Qualification: Diploma in Herbalism, School of Natural Health Sciences

Herbalism has been used for healing for longer than man has been writing things down.  It’s not very long since the village wise woman (or cunning man) risked being denounced as a witch for helping people heal using the plants that grew in the neighbourhood.  Luckily that’s all changed now!  Now that few of us grow our own food, we are no longer restricted to the plants we can find within walking distance of our homes, or even in our kitchen gardens or on our window sills.  But the old remedies that have been handed down the generations are often the ones we turn to first, even if we don’t quite know why.

Herbalism diploma

In Shakespeare’s Hamlet, Ophelia gives Hamlet a sprig of rosemary, saying, ‘There’s rosemary … for remembrance’.  This herb is useful for many things, including enhancing the memory, as a compress for wounds, and to relieve congestion.  It is a powerful antioxidant, and was a symbol of fidelity in Medieval Europe

Back when man and nature lived in perfect harmony (or at least much closer than today), it is probable that the finding of the perfect herb to cure any malady or injury was an intuitive act.  Now we are much less closely connected to nature, and we often have to learn the properties of each plant, although intuition can still play a part.  But we can still harness their wonderful abilities to heal and enhance our health and wellbeing.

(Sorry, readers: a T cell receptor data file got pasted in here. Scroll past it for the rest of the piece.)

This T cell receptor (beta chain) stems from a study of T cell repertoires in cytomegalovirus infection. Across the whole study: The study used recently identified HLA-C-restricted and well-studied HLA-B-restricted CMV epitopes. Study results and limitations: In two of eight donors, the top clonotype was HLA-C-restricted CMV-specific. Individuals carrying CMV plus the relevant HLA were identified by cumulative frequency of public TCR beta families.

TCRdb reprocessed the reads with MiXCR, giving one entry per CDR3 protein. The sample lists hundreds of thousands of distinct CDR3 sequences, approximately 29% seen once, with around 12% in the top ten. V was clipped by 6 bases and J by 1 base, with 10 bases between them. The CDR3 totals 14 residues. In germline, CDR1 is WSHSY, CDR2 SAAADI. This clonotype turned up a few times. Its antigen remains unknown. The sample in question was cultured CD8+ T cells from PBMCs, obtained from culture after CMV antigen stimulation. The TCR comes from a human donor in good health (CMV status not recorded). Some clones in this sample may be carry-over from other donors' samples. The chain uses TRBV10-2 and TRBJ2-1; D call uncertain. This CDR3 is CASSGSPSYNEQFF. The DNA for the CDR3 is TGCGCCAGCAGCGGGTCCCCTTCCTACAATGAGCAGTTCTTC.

• Have you ever craved liquorice when you had a cold?  Liquorice root has expectorant qualities, that is, it helps to shift phlegm and mucus, especially in the throat.  
  • Did you know that garlic is antibiotic and antioxidant, and that its properties do not diminish with use?  Unlike modern antibiotics, bacteria do not seem to become resistant to it over time, so you can use it as much as you like (or take the odourless capsules if you don’t like the taste), and it will still do the same amount of good.  
  • Lavender is not only good for helping you relax or sleep, but the oil can be applied undiluted directly to the skin (it’s the only aromatherapy oil that is safe to use undiluted, unless you have exceptionally good quality oils), and is great for easing the pain and speeding the healing of burns and scalds.

Plants and their oils can be useful in so many ways, for physical and mental wellbeing.  Perhaps there is one or a combination or several that can help with your niggling issues?